Plaintiff’s subjective complaints, the medical records of her treating and examining physicians,
and the evaluations of the examining and non-examining medical examiners. Plaintiff's
capacity to perform this level of work is supported by the fact that Plaintiff's examining
physicians placed no restrictions on her activities that would preclude performing the RFC
determined during the relevant time period. See Hutton v. Apfel, 175 F.3d 651, 655 (8th Cir.
1999) (lack of physician-imposed restrictions militates against a finding of total disability.
After reviewing the entire transcript, the Court finds substantial evidence supporting the ALJ’s
RFC determination for the time period in question.
Hypothetical Question to the Vocational Expert:
Plaintiff argues that the jobs suggested by the vocational expert - surveillance systems
monitor, a charge account clerk, and an addressing clerk – require a reasoning level of 2 and
3, which she claims exceeds her RFC for:
occupations with unskilled sedentary limitations and involving only simple,
routine, repetitive tasks, and respond to usual work situations and routine work
changes, where the supervision provided is simple, direct, and concrete and
where there is only occasional interaction with supervisors, co-workers and the
(Doc. 9, pgs. 5-6).
According to the Dictionary of Occupational Titles (DOT) the job as addressing clerk
requires a reasoning level of 2; and the jobs of surveillance systems monitor and charge account
clerk require a reasoning level of 3. See DICOT §§§ 209.587-010, 205.367-014, 379.367-010
The DOT defines a reasoning level of two as follows: “Apply
commonsense understanding to carry out detailed but uninvolved written or oral instructions.
Deal with problems involving a few concrete variables in or from standardized situations.”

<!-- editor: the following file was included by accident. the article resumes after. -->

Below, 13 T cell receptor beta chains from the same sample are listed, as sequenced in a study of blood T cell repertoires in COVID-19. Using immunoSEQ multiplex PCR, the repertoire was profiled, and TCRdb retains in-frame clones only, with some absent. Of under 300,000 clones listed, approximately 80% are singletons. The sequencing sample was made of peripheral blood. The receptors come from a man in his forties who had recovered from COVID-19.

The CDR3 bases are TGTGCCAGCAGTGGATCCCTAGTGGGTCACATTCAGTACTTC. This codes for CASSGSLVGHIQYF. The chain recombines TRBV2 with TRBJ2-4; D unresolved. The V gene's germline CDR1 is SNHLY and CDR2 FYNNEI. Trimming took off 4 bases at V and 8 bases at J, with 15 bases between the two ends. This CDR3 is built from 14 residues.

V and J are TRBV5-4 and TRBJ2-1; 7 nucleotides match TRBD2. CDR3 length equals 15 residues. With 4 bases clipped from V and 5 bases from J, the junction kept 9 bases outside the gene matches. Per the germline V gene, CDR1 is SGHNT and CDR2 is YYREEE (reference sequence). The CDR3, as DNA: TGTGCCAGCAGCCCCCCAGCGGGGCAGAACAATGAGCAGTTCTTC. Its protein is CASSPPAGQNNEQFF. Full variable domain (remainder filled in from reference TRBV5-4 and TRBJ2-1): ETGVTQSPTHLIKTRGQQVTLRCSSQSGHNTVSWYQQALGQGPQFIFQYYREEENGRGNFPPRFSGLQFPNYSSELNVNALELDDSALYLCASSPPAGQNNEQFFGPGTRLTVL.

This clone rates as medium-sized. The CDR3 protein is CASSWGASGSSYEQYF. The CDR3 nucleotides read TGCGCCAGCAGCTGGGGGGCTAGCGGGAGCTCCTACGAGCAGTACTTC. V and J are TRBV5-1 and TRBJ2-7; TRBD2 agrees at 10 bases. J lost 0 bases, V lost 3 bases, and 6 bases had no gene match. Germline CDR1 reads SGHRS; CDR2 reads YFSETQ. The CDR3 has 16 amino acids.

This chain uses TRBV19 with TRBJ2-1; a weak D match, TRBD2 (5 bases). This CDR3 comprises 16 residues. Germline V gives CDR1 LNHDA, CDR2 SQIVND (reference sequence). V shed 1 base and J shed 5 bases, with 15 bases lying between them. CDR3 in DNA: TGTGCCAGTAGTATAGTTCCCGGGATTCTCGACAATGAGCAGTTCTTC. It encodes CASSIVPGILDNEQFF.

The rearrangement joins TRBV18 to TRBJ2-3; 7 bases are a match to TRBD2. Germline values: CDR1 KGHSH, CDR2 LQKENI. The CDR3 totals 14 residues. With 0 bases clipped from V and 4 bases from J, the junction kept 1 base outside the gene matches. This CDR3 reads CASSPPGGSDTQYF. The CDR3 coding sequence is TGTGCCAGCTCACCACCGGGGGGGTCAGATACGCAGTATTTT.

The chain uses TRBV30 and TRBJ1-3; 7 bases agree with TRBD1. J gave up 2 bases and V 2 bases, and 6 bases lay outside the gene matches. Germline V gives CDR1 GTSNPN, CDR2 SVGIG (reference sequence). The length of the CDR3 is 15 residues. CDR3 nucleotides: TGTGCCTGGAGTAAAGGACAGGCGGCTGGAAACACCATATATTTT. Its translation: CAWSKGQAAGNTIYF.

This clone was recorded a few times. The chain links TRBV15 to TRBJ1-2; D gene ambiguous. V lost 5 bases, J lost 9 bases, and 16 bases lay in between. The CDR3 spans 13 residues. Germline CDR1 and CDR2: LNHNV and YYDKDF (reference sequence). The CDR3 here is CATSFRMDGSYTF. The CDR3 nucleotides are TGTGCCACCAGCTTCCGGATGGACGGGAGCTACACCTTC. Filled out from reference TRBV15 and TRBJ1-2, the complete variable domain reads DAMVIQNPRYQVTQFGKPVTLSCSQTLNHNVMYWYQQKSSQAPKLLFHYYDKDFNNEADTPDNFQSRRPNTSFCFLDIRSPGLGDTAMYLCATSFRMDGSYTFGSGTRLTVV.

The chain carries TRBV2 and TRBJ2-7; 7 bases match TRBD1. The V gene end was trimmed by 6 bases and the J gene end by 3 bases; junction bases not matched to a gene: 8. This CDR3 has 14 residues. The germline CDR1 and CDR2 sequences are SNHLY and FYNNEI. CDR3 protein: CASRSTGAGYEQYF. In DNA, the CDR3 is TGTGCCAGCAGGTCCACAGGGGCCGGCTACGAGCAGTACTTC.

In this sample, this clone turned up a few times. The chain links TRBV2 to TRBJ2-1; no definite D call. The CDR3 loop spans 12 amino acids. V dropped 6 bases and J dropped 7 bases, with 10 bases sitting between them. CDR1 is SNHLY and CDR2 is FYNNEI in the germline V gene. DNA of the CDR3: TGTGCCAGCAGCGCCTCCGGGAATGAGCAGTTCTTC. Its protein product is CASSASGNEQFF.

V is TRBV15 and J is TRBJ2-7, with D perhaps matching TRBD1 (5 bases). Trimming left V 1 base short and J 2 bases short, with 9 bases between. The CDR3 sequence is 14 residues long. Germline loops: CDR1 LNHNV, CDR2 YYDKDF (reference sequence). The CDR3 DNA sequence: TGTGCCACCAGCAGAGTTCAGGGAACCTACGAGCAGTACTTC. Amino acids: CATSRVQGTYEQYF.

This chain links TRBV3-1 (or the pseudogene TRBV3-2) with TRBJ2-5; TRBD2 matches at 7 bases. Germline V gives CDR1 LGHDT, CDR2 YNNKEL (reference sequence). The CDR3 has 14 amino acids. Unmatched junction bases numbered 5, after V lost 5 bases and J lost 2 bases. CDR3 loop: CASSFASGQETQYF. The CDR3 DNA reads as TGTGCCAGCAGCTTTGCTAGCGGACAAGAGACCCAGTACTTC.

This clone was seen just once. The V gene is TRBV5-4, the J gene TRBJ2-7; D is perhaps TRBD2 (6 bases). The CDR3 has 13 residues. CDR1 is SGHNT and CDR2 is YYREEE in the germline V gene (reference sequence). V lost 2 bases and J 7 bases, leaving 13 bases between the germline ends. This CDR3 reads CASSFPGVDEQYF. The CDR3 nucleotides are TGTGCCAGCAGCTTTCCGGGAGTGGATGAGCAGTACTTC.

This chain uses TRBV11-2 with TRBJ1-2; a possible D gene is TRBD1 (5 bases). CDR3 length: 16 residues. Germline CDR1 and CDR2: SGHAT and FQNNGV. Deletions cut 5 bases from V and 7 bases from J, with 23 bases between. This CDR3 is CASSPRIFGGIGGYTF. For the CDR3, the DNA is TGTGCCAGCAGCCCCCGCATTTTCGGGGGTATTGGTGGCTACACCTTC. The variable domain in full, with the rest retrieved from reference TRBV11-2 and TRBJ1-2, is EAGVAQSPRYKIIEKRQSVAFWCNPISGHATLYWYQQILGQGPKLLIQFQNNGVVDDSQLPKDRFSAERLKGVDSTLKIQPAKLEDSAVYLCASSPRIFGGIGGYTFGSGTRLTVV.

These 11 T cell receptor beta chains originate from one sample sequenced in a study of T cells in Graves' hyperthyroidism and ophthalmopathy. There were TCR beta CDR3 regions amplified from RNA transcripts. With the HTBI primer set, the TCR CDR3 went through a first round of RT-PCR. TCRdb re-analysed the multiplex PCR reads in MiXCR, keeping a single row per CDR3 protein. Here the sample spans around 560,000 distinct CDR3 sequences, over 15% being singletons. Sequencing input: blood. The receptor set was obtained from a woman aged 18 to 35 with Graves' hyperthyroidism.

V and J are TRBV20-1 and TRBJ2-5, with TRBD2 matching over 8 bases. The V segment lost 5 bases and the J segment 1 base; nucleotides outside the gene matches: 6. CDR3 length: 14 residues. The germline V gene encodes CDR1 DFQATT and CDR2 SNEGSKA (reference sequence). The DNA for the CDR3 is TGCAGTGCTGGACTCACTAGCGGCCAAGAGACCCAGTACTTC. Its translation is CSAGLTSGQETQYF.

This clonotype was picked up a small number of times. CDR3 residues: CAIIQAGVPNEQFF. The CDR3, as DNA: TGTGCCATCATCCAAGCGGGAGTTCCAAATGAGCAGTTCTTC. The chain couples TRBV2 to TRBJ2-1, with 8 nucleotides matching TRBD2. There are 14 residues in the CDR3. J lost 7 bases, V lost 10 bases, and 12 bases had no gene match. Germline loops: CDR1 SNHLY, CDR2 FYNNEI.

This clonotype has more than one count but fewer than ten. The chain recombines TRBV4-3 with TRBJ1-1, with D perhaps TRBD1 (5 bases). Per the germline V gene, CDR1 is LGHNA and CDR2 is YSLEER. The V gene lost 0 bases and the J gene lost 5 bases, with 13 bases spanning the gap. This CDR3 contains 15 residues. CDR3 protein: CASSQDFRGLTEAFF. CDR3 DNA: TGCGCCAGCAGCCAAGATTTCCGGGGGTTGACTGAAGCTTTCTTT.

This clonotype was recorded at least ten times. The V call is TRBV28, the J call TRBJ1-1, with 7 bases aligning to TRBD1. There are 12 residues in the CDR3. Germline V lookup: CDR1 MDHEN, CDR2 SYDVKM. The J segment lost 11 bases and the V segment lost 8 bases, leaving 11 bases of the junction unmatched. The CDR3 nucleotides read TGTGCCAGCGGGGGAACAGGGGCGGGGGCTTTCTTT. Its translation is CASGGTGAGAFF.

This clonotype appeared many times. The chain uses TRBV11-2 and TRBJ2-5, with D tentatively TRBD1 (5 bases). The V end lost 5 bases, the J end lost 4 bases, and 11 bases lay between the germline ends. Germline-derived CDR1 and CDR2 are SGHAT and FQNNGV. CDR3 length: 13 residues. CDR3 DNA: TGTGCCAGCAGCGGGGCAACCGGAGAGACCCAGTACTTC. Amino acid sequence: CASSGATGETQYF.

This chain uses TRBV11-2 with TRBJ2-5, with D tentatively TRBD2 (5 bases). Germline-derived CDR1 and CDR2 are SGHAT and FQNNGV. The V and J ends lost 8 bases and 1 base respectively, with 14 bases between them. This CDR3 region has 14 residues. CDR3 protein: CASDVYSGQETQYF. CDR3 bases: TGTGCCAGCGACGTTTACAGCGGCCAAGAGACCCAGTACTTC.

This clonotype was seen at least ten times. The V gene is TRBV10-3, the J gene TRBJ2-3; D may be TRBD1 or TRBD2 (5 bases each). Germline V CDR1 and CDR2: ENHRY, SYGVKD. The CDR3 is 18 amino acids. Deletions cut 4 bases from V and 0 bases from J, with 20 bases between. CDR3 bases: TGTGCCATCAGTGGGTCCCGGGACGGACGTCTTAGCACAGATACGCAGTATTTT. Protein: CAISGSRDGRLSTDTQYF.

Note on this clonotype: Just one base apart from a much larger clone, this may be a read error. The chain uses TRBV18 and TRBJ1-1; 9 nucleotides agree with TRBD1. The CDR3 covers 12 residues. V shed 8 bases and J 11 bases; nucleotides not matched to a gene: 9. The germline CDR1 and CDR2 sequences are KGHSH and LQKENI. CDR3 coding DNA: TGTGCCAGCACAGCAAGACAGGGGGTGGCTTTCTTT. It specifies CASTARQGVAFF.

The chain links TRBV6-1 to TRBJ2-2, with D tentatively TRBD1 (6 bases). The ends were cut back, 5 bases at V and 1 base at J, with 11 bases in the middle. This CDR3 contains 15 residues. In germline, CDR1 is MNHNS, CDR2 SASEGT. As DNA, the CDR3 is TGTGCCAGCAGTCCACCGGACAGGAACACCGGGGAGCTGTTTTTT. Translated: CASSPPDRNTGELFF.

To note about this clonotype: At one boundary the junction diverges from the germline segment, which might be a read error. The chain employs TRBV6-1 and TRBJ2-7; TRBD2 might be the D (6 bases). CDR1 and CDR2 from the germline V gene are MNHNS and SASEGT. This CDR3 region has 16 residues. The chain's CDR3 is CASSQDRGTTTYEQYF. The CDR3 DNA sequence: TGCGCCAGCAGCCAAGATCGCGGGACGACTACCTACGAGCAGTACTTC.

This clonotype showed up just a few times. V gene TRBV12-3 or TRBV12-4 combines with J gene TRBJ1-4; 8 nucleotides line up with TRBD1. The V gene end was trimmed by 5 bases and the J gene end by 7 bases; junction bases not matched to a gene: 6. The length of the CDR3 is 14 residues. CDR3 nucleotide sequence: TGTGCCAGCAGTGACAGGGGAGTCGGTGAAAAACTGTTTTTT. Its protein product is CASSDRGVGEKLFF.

DOT (4th ed.), App. C, Components of the Definition Trailer, 1991 688702 (Jan. 1, 2008). The
DOT defines a reasoning level of three as follows: “Apply commonsense understanding to
carry out instructions furnished in written, oral, or diagrammatic form. Deal with problems
involving several concrete variables in or from standardized situations.” Id.
It is well established that reasoning level of two and three are not inconsistent with
unskilled work. See Renfrow v. Astrue, 496 F.3d 918, 921 (8th Cir.2007) (a reasoning level
of three was not inconsistent with unskilled work). See also Robinson v. Astrue, 2010 WL
481045, at *17–18 (E.D. Mo. Feb. 4, 2010) (reasoning levels of two and three are consistent
with unskilled work and ALJ's RFC limitations of following simple instructions and nondetailed tasks). Moreover, the “DOT itself cautions that its descriptions may not coincide in
every respect with the content of jobs as performed in particular establishments or at certain
localities.” Wheeler v. Apfel, 224 F.3d 891, 897 (8th Cir. 2000). “In other words, not all of the
jobs in every category have requirements identical to or as rigorous as those listed in the DOT.”
After thoroughly reviewing the hearing transcript along with the entire evidence of
record, the Court finds that the hypothetical the ALJ posed to the vocational expert fully set
forth the impairments which the ALJ accepted as true and which were supported by the record
as a whole. 2 Goff v. Barnhart, 421 F.3d 785, 794 (8th Cir. 2005). Accordingly, the Court finds
that the vocational expert's opinion constitutes substantial evidence supporting the ALJ's
conclusion that Plaintiff's impairments did not preclude her from performing work as a
surveillance systems monitor, a charge account clerk, and an addressing clerk. Pickney v.
Chater, 96 F.3d 294, 296 (8th Cir. 1996)(testimony from vocational expert based on properly
phrased hypothetical question constitutes substantial evidence).
Accordingly, having carefully reviewed the record, the undersigned finds substantial
evidence supporting the ALJ's decision denying the Plaintiff benefits, and thus the decision
should be affirmed. The undersigned further finds that the Plaintiff’s Complaint should be
dismissed with prejudice.
DATED this 23rd day of December, 2015.
/s/ Erin L. Setser
HON. ERIN L. SETSER
UNITED STATES MAGISTRATE JUDGE